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    What does an ultrasound of the carotid (neck arteries) show?

    Posted by Ravi Sohal on Fri, Jan 08, 2010
      
      
      

    ultrasound carotid pictureUltrasound tests use sound waves to create images of the internal organs. Carotid ultrasounds are usually ordered to evaluate the flow in the vessels of your neck that supply blood to your neck, face and brain.

    In the carotid picture to the right, the vessel is the tubular structure that is filled with color. The color is the ultrasound machine's intrepretation of the flow of blood. The gray wave at the bottom is the pulsation of the vessel.

    Your carotid arteries are located along the sides of your neck.  If you have atherosclerosis (aka plaque formation) of your vessels it will show up as areas of narrowing or irregularity. Plaque can result in stenosis (aka narrowing) of the vessel which can lead to decreased flow to the brain for example.

    Plaque can also completely block the flow of blood. Some patients with blocked vessels may have no to few symptoms because the blockage has occurred slowly over time and they have collateral vessels that bypass the blockage and supply blood to critical brain structures. However, other patients may exhibit symptoms such as small strokes, dizziness, vertigo, passing out etc. Plaque can also break off and travel up into the brain and cause a stroke.  

    Your doctor's order may read "r/o stenosis", "h/o TIA" or "stroke", for example.

    (FYI "r/o" stands for rule out, "h/o" stands for history of, and TIA is transient ischemic attack)

    Below are some common indications for carotid ultrasounds.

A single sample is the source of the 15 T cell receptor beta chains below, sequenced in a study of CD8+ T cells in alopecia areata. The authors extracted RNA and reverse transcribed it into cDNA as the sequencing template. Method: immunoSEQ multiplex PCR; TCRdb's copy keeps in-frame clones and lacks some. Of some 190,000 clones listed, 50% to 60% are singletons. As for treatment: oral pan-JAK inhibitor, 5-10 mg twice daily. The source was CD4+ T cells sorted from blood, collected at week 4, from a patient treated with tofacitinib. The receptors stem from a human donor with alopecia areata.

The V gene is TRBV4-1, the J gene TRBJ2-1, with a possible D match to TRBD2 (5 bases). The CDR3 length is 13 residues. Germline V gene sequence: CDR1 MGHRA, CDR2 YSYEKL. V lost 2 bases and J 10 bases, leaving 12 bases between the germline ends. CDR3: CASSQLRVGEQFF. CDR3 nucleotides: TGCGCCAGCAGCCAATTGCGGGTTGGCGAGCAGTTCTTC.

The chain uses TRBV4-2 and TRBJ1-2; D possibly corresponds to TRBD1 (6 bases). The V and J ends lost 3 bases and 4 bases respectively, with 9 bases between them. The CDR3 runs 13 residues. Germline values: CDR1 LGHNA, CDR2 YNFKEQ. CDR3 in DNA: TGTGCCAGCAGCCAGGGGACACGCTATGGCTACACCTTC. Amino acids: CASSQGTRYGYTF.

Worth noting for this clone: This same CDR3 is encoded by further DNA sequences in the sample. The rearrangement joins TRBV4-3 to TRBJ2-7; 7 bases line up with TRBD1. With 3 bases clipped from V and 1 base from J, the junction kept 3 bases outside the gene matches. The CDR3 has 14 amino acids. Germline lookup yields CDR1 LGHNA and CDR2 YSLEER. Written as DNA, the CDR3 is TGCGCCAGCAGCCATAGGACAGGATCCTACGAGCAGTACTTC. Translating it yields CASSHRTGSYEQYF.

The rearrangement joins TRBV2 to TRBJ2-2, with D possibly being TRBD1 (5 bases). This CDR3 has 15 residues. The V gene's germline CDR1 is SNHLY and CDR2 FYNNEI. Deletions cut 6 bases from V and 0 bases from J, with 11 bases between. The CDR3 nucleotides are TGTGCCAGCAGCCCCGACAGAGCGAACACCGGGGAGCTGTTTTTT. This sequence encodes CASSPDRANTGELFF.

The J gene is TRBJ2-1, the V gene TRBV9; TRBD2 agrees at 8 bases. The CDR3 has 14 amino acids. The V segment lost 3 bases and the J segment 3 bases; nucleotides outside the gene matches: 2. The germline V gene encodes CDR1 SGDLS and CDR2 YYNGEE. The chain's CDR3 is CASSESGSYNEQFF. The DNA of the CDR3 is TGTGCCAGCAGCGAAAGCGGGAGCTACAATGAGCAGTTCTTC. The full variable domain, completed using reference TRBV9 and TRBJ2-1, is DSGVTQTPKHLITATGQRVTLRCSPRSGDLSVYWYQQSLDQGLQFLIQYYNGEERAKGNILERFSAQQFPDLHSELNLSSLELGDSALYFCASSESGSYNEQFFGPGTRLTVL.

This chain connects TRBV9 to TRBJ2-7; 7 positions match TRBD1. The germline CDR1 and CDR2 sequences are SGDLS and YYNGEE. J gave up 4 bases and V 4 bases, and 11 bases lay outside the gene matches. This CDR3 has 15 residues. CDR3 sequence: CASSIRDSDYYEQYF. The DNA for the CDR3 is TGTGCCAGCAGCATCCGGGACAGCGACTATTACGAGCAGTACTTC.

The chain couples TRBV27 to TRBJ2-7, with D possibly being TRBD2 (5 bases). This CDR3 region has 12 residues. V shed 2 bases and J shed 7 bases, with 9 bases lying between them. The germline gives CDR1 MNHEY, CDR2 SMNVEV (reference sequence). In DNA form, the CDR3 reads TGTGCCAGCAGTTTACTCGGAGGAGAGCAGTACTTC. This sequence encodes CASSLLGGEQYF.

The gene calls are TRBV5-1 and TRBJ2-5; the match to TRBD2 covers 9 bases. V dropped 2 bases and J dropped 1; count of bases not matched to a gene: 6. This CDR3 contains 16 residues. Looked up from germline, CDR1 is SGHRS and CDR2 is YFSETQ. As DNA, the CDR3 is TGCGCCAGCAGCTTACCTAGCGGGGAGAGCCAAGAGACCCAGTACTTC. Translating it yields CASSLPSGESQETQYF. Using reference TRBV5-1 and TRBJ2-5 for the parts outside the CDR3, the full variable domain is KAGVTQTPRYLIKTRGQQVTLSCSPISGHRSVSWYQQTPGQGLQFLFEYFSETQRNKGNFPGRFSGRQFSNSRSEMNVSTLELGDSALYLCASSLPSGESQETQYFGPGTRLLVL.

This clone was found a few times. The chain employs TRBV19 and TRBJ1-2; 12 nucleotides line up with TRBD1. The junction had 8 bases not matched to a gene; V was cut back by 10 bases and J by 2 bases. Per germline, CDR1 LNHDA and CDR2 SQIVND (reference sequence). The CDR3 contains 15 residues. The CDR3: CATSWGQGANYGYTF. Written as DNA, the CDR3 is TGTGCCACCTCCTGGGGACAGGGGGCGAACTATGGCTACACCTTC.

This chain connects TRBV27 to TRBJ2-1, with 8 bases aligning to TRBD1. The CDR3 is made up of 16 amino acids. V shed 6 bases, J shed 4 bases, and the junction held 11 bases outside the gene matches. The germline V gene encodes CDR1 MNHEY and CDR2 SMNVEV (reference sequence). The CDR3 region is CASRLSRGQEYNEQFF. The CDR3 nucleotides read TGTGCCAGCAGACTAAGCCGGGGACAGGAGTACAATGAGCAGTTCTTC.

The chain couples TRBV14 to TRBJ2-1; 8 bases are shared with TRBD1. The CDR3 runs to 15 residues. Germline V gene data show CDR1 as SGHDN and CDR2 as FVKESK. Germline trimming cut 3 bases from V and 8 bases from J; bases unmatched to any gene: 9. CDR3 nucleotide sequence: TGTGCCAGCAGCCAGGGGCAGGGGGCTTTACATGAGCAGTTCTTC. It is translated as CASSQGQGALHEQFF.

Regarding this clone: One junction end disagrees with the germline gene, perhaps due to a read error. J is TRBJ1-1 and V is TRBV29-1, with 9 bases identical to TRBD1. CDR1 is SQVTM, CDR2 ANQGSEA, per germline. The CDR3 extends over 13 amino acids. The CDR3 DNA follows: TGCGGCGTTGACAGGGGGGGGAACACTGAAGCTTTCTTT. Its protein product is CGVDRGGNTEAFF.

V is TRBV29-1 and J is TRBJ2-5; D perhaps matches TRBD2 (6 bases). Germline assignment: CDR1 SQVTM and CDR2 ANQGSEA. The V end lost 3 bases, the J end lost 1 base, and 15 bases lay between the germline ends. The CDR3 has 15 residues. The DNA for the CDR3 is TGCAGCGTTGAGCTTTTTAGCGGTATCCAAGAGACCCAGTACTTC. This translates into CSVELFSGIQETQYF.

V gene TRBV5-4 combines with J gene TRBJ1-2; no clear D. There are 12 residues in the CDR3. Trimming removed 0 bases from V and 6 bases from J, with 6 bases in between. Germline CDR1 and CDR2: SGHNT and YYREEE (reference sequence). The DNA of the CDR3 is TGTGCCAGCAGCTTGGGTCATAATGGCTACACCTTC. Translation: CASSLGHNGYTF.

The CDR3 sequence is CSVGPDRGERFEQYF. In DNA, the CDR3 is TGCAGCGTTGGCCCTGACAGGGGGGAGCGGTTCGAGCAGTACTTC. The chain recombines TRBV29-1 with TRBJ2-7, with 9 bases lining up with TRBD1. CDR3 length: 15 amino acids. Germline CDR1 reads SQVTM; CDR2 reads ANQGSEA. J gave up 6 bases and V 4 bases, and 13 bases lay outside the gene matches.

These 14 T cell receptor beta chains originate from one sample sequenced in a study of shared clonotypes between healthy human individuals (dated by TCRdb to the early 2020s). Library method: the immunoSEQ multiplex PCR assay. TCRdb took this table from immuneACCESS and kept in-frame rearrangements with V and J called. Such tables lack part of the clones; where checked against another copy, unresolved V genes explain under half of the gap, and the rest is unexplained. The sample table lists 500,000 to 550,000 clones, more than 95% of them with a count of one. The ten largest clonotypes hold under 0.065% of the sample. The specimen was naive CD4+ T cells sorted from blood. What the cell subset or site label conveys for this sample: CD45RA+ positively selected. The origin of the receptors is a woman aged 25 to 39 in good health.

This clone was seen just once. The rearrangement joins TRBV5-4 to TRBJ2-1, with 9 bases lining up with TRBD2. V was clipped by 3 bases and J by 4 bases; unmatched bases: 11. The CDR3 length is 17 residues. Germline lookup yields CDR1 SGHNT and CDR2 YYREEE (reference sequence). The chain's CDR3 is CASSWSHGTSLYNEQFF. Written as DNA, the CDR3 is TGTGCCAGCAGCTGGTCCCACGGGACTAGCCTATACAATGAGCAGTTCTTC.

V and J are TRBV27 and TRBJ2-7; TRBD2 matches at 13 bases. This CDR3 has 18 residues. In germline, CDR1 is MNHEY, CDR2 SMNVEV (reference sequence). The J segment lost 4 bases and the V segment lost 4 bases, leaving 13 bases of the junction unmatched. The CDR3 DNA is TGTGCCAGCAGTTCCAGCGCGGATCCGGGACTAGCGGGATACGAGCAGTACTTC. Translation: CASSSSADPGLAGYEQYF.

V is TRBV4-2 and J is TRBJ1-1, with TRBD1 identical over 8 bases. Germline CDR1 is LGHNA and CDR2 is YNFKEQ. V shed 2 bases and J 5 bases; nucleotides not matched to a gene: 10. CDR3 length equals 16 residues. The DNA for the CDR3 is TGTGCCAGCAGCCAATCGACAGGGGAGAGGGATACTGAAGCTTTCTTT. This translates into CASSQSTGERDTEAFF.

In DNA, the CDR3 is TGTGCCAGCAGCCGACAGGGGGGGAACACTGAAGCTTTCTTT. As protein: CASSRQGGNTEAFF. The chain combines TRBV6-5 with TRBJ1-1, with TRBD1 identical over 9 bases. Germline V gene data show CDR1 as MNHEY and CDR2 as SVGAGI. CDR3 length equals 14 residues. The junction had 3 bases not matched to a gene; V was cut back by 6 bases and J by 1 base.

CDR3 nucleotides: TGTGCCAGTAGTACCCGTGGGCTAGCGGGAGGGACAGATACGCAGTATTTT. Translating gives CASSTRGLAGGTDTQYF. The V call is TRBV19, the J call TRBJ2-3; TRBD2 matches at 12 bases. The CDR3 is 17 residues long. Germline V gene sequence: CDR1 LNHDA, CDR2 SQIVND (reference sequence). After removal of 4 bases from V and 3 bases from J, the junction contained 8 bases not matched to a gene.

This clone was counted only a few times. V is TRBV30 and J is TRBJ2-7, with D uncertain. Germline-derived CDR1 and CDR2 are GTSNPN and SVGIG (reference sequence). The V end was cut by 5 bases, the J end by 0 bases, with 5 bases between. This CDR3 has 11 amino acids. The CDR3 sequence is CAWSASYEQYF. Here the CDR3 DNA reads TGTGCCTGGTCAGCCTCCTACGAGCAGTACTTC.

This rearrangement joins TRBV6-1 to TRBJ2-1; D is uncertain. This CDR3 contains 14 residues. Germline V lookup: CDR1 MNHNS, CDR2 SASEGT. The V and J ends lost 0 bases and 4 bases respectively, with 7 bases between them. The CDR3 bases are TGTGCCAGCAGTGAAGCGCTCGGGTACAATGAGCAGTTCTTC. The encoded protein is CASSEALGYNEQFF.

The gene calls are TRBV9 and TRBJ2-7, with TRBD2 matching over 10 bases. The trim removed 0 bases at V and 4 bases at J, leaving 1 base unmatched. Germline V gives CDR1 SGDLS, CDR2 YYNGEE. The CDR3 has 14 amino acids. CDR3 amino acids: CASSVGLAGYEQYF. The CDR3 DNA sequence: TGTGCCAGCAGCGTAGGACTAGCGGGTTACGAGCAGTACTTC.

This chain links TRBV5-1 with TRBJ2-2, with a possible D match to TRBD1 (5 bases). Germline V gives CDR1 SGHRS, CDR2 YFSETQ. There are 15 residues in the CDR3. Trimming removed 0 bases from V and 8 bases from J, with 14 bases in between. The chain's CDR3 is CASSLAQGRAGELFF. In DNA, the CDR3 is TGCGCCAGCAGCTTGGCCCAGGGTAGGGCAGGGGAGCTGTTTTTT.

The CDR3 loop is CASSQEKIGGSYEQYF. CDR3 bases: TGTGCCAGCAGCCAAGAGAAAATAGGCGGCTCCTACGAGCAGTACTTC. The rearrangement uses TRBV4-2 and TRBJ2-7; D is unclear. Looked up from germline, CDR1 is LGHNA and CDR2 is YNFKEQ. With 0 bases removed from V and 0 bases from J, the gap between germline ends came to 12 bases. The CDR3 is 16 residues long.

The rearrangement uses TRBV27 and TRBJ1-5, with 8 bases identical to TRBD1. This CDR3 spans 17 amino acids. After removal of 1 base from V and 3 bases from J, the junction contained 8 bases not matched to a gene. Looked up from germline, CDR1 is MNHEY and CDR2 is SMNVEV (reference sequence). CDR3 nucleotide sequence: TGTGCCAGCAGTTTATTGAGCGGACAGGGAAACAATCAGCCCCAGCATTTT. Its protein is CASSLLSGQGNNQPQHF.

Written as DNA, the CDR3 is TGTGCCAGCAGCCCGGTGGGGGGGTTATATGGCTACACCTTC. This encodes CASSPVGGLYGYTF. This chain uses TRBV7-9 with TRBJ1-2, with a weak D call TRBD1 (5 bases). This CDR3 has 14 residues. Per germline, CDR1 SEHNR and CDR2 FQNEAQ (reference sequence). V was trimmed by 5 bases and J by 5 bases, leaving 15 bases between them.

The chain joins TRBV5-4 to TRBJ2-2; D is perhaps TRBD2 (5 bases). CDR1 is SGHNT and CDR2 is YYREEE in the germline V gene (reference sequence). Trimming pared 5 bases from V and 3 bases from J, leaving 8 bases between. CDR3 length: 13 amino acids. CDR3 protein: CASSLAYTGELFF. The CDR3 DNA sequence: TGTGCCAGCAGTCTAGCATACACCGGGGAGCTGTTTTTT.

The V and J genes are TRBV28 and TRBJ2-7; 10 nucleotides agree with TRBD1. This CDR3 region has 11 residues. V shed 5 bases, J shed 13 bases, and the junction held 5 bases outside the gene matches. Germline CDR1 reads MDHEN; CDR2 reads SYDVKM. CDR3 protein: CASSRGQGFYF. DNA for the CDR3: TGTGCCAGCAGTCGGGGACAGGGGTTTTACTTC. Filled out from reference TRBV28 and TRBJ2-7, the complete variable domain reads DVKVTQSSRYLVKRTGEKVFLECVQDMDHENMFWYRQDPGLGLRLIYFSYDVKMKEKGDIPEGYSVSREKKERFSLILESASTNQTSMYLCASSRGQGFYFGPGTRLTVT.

• Examine vessels for narrowing due to symptoms related to stroke, narrowing or blockage
    • Examine the vessels due to comorbid medical conditions such as diabetes, high cholesterol or family history of stroke
    • Evaluate the vessels because of a bruit (rushing, whistling noise) of the vessels heard during a physical exam
    • Preoperative evaluation for carotid or other vascular surgery such as heart surgery
    • Follow up carotid surgery and evaluate for any progression/worsening of narrowing
    • Look for injury to the vessel (dissection, hematoma, etc)

    Below is a brief outline of the procedure.

    1. After you sign in to the Radiology office, you'll be taken to the ultrasound room.
    2. An ultrasound technician will perform the test.
    3. Once you enter the room, you will lie down on a bed/gurney.
    4. The technologist will ask you to pull down your collar or loosen your shirt.
    5. He or she will place a a warmed gel solution over the skin of your neck.
    6. The technologist will use an ultrasound probe and glide it over the neck and take pictures.
    7. You may be asked to turn your head for the technologist to get a better look at the vessels in the neck.
    8. The technologist may ask the Radiologist doctor to review the scan before you leave.
    9. An official report is generated by the Radiologist in about 24-48 hours.

    If you are insured carotid ultrasounds are covered. However, for uninsured patients these tests can be quite expensive. You can expect to pay anywhere between $300 and $700 for this test.

    Have you had a carotid ultrasound? What was it like? Please leave your comments below:

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    COMMENTS

    I had physician-ordered ultrasound of both neck arteries and both legs in June of 2012. Total costs for these procedures (performed at the Rochester, IN hospital)was 1719.80. My insurance paid for part of this charge and also stated that part was not considered reasonable or necessary under original medicare payment standards and therefore were not covered under my medicare advantage plan. On Friday, July 13th (of all days) I received a bill from the hospital for $881.70 (the portion NOT paid, either in part or whole by insurance). Searching the Internet for cost comparisons, I find the total charged by the hospital grossly out of sinc with facilities around the U.S.A. I seriously doubt if I will EVER have ANY procedure done at the Rochester, IN hospital in the future. I am going to contact my insurance provider to see if they will reconsider their disallowance of half of my charges, especially since these tests were ordered by my doctor. Blockages were detected in my neck arteries.

    posted @ Friday, July 13, 2012 4:17 PM by Stuart Shippy


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